A PLANT used to brew a cup of soothing tea may be destined as a cure for a debilitating disease. The potential breakthrough is exciting news for those diagnosed with Parkinson’s disease, but even more so for patients in Nova Scotia, where the research is being carried out at a local university.
Halifax scientists have found using ginseng and a substance called sonic hedgehog might be keys to halting the progression of Parkinson’s. Dalhousie University researcher Harold Robertson has been part of studies showing that in mice, the plant can completely stop the action of a toxin that kills the brain cells affected by the disease.
Mr. Roberston says a post-doctoral fellow he was working with suggested using ginseng in mice. Results were so encouraging Mr. Robertson says it could be used in clinical trials in humans now.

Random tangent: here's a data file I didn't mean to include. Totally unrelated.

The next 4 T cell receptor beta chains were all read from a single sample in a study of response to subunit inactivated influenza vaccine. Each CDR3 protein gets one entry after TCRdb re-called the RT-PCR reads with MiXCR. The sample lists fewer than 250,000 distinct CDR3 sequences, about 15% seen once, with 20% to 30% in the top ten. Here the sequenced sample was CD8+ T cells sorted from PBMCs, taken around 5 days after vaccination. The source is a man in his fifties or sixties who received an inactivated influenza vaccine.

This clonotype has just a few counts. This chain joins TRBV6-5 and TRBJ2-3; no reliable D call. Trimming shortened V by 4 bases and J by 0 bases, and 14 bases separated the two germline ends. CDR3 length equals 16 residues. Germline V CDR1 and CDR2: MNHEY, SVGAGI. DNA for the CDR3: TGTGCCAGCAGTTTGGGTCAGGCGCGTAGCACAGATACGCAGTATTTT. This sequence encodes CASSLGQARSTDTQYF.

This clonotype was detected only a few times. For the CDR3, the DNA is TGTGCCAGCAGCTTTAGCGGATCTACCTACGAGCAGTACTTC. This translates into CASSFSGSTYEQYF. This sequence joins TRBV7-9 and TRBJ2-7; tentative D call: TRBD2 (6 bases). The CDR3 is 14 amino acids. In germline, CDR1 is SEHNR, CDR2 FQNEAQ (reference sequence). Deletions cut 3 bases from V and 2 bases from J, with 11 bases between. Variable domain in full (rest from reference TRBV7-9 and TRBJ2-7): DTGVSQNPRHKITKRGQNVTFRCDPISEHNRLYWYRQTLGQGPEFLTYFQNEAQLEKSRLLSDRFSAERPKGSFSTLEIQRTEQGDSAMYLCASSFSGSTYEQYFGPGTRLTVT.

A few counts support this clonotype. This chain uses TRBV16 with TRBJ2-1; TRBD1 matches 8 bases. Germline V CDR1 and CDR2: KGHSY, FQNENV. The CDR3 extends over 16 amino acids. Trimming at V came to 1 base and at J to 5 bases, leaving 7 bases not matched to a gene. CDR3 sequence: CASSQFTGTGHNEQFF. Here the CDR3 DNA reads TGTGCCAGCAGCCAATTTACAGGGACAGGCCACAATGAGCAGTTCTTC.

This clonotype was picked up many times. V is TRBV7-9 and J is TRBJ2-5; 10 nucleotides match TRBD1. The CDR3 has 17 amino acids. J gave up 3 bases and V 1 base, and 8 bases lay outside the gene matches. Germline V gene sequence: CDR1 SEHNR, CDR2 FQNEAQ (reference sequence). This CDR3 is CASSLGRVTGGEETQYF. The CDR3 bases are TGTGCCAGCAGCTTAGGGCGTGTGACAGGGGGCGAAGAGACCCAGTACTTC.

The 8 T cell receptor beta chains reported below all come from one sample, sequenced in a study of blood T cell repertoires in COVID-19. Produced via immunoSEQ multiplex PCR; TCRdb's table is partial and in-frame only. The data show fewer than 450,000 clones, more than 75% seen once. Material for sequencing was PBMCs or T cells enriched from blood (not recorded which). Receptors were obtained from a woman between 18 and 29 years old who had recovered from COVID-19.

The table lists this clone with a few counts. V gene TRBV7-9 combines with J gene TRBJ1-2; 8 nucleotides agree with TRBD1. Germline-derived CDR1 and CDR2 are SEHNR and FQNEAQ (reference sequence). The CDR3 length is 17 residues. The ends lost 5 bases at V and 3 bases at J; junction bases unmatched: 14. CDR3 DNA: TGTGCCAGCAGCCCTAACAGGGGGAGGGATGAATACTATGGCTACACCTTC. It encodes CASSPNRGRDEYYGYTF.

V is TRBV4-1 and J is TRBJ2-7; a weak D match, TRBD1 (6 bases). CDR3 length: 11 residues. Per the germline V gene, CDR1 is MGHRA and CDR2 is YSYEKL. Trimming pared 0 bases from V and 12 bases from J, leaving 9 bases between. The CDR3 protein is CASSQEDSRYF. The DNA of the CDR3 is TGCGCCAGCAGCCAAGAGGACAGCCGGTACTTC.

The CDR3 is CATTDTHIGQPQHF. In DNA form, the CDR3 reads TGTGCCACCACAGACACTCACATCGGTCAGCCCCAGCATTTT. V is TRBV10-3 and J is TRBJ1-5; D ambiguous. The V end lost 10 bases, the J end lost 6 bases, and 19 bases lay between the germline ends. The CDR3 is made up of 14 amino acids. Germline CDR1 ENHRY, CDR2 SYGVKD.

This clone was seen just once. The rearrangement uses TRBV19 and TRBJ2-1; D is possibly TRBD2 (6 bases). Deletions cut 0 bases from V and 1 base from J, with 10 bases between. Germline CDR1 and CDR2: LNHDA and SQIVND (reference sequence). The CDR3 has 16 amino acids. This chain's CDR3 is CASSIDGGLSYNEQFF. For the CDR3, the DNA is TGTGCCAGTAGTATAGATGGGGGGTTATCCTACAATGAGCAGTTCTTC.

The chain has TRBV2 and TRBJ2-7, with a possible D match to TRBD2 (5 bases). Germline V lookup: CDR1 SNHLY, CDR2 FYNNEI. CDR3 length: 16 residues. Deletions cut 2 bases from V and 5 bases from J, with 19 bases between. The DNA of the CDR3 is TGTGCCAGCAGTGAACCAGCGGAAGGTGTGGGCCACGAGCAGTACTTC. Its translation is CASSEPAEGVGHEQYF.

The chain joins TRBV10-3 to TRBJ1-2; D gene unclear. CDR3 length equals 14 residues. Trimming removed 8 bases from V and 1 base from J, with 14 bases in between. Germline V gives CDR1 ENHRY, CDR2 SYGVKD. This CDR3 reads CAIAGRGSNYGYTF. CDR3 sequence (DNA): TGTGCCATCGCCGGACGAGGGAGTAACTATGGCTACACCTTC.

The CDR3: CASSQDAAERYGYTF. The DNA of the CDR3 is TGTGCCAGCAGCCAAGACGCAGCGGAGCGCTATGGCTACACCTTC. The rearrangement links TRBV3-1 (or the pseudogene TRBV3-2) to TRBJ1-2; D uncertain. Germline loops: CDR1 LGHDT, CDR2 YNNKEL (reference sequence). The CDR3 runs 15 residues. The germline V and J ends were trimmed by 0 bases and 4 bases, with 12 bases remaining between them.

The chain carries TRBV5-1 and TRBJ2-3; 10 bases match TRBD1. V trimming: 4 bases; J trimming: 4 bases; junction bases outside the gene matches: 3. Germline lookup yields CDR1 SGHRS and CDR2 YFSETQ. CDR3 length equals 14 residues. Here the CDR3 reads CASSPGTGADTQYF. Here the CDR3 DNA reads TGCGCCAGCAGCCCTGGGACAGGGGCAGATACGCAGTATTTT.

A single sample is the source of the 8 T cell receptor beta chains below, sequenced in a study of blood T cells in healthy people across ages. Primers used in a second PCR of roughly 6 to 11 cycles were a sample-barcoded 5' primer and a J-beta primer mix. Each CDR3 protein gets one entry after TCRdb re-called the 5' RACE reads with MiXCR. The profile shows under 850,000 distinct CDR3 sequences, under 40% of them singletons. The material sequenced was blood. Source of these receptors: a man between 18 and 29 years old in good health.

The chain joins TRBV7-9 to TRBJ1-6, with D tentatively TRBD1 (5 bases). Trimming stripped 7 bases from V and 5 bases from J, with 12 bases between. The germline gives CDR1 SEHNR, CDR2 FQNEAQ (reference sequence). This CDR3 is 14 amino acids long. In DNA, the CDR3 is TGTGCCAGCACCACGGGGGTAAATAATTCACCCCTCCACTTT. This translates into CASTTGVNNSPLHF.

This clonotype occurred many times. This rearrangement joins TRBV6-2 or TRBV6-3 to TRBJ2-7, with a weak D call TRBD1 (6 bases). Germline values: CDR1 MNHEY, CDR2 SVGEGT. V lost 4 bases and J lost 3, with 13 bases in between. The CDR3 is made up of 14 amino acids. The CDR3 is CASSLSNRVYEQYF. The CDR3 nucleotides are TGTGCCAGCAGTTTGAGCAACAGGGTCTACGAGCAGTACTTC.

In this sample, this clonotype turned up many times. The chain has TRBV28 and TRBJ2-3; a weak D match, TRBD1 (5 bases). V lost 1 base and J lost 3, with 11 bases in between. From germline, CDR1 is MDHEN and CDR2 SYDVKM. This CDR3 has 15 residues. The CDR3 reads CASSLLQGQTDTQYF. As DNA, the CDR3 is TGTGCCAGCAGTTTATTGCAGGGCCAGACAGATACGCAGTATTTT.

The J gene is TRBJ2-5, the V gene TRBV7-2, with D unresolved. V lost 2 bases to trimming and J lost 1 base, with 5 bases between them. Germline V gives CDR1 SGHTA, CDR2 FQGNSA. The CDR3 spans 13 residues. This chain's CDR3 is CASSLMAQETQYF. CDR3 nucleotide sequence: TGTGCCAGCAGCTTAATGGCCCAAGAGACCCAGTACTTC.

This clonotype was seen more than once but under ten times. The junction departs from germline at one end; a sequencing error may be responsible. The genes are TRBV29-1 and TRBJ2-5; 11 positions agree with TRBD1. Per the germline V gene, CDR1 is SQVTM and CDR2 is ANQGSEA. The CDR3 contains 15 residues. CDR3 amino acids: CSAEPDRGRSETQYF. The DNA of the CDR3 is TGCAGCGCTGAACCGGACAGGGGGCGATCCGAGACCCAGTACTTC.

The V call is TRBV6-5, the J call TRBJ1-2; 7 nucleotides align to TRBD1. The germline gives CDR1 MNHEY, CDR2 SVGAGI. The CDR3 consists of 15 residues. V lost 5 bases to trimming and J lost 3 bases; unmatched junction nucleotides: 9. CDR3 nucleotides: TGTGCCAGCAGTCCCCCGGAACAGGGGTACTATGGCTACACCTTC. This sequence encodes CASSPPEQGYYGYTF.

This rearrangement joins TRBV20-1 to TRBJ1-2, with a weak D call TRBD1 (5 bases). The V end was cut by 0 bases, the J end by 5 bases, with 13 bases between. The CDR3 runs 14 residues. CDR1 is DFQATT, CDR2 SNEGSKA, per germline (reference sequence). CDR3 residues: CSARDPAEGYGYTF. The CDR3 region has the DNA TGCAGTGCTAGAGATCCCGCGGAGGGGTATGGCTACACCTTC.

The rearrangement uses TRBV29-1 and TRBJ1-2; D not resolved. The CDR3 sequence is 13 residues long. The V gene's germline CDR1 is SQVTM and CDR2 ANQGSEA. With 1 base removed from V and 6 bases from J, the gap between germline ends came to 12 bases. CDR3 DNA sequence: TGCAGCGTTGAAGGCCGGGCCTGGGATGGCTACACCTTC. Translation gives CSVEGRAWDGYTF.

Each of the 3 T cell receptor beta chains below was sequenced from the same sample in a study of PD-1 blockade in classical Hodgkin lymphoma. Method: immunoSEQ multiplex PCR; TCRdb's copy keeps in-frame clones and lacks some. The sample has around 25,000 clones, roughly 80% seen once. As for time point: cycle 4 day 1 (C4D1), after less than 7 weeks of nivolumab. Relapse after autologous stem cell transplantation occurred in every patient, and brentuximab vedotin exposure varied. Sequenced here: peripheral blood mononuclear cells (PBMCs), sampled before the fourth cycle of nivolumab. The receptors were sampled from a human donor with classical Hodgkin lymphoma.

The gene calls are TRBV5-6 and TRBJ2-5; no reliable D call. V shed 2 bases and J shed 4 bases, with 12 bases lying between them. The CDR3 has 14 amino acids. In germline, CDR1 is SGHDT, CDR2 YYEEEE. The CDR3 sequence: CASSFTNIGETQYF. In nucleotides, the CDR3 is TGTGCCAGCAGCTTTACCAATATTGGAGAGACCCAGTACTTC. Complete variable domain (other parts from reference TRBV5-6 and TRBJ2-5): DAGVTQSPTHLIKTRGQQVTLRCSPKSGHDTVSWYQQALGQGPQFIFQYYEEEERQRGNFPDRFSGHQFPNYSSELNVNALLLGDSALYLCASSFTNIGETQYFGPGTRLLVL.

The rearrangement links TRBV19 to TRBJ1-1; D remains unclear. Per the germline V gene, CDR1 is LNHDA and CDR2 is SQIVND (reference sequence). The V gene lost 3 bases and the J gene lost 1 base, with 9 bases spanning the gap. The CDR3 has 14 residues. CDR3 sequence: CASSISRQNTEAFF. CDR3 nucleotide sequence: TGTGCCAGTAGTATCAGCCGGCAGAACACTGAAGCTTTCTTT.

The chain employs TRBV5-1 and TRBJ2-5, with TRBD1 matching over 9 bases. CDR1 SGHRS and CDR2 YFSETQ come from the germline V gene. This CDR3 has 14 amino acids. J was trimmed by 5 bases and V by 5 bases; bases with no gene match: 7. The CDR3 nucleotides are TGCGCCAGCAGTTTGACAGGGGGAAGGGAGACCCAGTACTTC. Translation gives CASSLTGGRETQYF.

While the results are promising, many questions remain as to why ginseng appears to have the effect it does in Parkinson’s cases. Those answers may be provided in research to be conducted here, thanks to more than $300,000 in grants announced last week by the Parkinson Society Maritime Region on behalf of Parkinson Society of Canada. Mr. Robertson and Anna-Marie Szczeniak were two of three Dal researchers and two clinical programs sharing the funding. His $44,597 grant will allow Mr. Robertson to probe the use of ginseng to fight Parkinson’s, in particular its effect on preventing inflammation associated with the killing of brain cells in patients.
Ms. Szczeniak was awarded a two-year, $80,000 fellowship that will allow her to study the role of the protein dubbed sonic hedgehog in cell division. Two groups working with Parkinson’s patients also received funding.
Parkinson’s drastically changes the lives of those who suffer from it; work being done right here in our backyard could yet drastically alter the course of the disease itself.